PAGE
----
About Emanuel AxBorn to Polish parents in what is today Lviv, Ukraine, Emanuel Ax moved to Winnipeg, Canada, with his family when he was a young boy. Ax made his New York debut in the Young Concert Artists Series, and in 1974 won the first Arthur Rubinstein International Piano Competition in Tel Aviv. In 1975, he won the Michaels Award of Young Concert Artists, followed four years later by the Avery Fisher Prize.
In fall 2021, he resumed a post-Covid touring schedule that included concerts with the Colorado, Pacific, Cincinnati, and Houston symphonies, as well as Minnesota, Los Angeles, New York, Philadelphia, and Cleveland orchestras. 2022-23 will include a tour with Itzhak Perlman and friends, and a continuation of the “Beethoven for 3” touring and recording project with partners Leonidas Kavakos and Yo-Yo Ma, this year on the west coast.
In recital, he can be heard in Palm Beach, Los Angeles, St. Louis, Chicago, Washington DC, Houston, Las Vegas, and New York, and with orchestras in Atlanta, Detroit, Boston, San Francisco, San Diego, New York, Naples, Portland OR, Toronto, Philadelphia, Pittsburgh, and Cleveland. Touring in Europe in the fall and spring includes concerts in Germany, the United Kingdom, Switzerland, and France.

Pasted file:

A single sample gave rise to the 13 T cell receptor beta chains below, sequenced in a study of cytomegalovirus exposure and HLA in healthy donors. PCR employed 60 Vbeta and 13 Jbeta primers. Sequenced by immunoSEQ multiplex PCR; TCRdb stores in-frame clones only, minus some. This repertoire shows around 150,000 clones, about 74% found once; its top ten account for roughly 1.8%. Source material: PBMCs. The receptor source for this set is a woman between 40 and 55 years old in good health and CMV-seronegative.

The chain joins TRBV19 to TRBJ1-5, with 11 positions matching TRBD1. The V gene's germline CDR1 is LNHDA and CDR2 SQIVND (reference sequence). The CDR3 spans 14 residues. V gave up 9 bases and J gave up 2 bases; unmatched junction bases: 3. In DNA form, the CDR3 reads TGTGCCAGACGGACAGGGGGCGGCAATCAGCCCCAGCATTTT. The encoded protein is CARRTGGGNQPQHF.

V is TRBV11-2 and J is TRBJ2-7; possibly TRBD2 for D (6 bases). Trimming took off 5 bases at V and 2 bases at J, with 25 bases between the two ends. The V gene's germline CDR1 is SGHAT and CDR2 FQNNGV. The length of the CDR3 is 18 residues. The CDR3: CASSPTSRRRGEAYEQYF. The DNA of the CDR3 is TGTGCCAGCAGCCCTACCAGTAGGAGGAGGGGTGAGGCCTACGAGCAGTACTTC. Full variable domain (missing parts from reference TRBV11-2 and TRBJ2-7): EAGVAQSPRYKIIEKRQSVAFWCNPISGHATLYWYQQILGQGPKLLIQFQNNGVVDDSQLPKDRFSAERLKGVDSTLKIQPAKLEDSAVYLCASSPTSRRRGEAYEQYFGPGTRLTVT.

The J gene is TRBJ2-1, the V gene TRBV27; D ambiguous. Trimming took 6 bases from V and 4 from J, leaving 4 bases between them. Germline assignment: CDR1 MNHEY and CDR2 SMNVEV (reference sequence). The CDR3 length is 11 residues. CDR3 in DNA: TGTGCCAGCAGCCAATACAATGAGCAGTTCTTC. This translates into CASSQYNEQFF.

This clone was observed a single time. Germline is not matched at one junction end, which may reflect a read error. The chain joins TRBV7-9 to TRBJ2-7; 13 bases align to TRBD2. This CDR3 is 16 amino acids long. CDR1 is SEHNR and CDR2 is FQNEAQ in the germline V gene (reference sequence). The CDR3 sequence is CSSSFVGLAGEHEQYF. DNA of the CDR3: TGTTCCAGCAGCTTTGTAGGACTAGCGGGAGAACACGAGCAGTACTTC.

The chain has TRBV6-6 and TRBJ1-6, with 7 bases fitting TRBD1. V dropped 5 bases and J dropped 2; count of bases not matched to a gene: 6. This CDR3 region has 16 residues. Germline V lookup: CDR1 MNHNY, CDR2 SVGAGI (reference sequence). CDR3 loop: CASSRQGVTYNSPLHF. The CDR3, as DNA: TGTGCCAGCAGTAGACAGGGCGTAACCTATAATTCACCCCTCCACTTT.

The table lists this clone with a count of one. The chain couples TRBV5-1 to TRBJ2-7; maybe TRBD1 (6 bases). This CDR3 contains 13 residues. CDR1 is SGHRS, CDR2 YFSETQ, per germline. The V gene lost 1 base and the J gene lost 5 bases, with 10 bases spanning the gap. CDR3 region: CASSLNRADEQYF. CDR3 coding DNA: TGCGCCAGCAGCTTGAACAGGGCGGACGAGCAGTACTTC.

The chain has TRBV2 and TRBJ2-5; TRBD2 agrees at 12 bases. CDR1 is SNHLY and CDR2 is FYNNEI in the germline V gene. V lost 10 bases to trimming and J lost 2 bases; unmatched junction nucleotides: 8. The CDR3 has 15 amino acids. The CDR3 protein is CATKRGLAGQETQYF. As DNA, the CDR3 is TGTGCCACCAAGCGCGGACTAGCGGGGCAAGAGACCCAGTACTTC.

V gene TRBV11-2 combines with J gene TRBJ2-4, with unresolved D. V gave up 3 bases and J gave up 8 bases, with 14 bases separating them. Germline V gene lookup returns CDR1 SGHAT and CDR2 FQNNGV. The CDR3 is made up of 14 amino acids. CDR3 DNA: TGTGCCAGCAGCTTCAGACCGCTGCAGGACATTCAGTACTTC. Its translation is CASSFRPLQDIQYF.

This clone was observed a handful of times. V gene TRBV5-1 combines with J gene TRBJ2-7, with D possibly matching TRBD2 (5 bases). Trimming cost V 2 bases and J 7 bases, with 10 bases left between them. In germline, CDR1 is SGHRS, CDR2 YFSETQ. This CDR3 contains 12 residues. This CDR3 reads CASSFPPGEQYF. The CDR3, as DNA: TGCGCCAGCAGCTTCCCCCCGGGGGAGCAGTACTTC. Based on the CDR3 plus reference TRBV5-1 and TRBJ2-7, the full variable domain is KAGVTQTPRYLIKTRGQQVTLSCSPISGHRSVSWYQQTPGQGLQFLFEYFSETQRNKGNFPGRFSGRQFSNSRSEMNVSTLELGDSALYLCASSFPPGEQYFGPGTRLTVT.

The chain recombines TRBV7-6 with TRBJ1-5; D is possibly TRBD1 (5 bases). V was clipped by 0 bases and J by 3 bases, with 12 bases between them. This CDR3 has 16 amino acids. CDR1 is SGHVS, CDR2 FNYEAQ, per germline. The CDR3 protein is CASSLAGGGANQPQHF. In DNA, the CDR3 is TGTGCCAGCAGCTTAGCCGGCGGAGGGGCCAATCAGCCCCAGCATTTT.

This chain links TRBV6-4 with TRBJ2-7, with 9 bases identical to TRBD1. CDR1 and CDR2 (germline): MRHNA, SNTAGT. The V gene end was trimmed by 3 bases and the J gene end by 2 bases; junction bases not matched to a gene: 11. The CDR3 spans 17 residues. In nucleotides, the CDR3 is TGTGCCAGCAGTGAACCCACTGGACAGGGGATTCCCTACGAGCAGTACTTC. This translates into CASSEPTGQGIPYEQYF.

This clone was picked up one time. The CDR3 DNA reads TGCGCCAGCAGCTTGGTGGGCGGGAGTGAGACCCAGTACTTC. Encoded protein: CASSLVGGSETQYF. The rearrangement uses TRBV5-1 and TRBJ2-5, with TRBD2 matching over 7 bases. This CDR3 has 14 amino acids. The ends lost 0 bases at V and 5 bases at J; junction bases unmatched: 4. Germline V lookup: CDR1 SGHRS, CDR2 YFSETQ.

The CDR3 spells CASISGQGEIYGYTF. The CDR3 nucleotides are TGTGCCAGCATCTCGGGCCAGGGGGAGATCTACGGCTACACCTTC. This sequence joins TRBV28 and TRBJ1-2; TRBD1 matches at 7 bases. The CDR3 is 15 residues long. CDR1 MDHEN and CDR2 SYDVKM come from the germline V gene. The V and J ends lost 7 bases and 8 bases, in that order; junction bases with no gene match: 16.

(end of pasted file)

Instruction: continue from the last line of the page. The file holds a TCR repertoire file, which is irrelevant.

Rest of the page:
Ax has been a Sony Classical exclusive recording artist since 1987 and following the success of the Brahms Trios with Kavakos and Ma, the trio launched an ambitious, multi-year project to record all the Beethoven Trios and Symphonies arranged for trio, of which the first two discs have recently been released. He has received Grammy Awards for the second and third volumes of his cycle of Haydn’s piano sonatas. He has also made a series of Grammy-winning recordings with cellist Yo-Yo Ma of the Beethoven and Brahms sonatas for cello and piano. In the 2004-05 season, Ax contributed to an International Emmy Award-Winning BBC documentary commemorating the Holocaust that aired on the 60th anniversary of the liberation of Auschwitz. In 2013, Ax’s recording, Variations, received the Echo Klassik Award for Solo Recording of the Year (19th Century Music/Piano).